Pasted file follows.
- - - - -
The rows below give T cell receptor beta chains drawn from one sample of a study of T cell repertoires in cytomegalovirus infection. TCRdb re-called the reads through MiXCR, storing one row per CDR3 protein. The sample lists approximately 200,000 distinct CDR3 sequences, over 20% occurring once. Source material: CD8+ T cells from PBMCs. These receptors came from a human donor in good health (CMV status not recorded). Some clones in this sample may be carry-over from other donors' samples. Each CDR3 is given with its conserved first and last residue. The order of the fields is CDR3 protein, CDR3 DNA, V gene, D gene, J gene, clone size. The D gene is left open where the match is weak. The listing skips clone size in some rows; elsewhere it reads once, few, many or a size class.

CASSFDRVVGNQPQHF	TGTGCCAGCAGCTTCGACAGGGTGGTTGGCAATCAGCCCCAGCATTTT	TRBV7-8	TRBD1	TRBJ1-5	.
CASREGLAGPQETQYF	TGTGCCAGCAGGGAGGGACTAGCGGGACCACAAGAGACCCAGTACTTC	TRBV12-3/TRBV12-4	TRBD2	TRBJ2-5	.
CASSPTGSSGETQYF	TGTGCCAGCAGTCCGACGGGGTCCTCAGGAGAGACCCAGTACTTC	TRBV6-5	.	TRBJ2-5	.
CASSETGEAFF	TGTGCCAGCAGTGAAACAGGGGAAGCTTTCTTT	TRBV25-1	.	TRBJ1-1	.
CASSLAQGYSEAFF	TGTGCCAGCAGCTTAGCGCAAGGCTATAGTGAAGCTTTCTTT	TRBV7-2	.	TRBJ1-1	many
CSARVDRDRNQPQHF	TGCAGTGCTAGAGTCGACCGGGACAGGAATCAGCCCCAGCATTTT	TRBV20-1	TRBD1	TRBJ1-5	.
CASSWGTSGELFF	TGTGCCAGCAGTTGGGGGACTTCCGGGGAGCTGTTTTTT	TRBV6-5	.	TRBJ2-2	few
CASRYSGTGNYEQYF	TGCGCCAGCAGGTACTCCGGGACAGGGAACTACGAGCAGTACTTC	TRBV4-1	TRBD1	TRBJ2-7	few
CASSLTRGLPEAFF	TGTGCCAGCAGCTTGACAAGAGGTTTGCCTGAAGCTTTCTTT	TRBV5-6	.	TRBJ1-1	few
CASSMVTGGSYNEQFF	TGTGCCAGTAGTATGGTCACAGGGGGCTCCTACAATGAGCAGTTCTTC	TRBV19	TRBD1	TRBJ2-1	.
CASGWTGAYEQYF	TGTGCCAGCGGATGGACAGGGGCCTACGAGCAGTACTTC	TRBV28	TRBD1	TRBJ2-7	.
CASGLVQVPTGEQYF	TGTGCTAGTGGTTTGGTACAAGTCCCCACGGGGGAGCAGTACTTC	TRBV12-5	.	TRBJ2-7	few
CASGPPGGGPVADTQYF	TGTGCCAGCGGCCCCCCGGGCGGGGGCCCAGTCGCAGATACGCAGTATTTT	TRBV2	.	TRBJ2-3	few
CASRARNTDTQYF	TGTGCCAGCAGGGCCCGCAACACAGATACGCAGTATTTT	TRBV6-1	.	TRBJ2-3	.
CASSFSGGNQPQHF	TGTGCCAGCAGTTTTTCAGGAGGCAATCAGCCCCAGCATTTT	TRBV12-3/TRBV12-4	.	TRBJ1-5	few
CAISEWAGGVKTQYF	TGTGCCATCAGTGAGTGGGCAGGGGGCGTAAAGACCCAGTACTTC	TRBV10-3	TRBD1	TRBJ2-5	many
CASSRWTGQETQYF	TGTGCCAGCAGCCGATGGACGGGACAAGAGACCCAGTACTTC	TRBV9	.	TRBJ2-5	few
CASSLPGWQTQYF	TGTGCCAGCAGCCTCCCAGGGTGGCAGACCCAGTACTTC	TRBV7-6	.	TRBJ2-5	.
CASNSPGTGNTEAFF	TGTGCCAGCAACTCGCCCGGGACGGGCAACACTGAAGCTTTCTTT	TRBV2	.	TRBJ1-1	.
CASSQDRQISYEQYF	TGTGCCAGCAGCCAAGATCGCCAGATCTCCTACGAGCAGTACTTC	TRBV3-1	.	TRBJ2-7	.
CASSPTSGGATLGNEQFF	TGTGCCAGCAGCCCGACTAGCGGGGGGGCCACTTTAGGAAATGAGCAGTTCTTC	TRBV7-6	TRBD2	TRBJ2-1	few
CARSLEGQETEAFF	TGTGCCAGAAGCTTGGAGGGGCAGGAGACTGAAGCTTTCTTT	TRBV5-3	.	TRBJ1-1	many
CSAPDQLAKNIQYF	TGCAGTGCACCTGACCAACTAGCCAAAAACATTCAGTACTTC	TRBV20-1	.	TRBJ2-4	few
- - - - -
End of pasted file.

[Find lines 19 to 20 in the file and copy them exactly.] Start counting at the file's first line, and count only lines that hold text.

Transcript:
CASSLPGWQTQYF	TGTGCCAGCAGCCTCCCAGGGTGGCAGACCCAGTACTTC	TRBV7-6	.	TRBJ2-5	.
CASNSPGTGNTEAFF	TGTGCCAGCAACTCGCCCGGGACGGGCAACACTGAAGCTTTCTTT	TRBV2	.	TRBJ1-1	.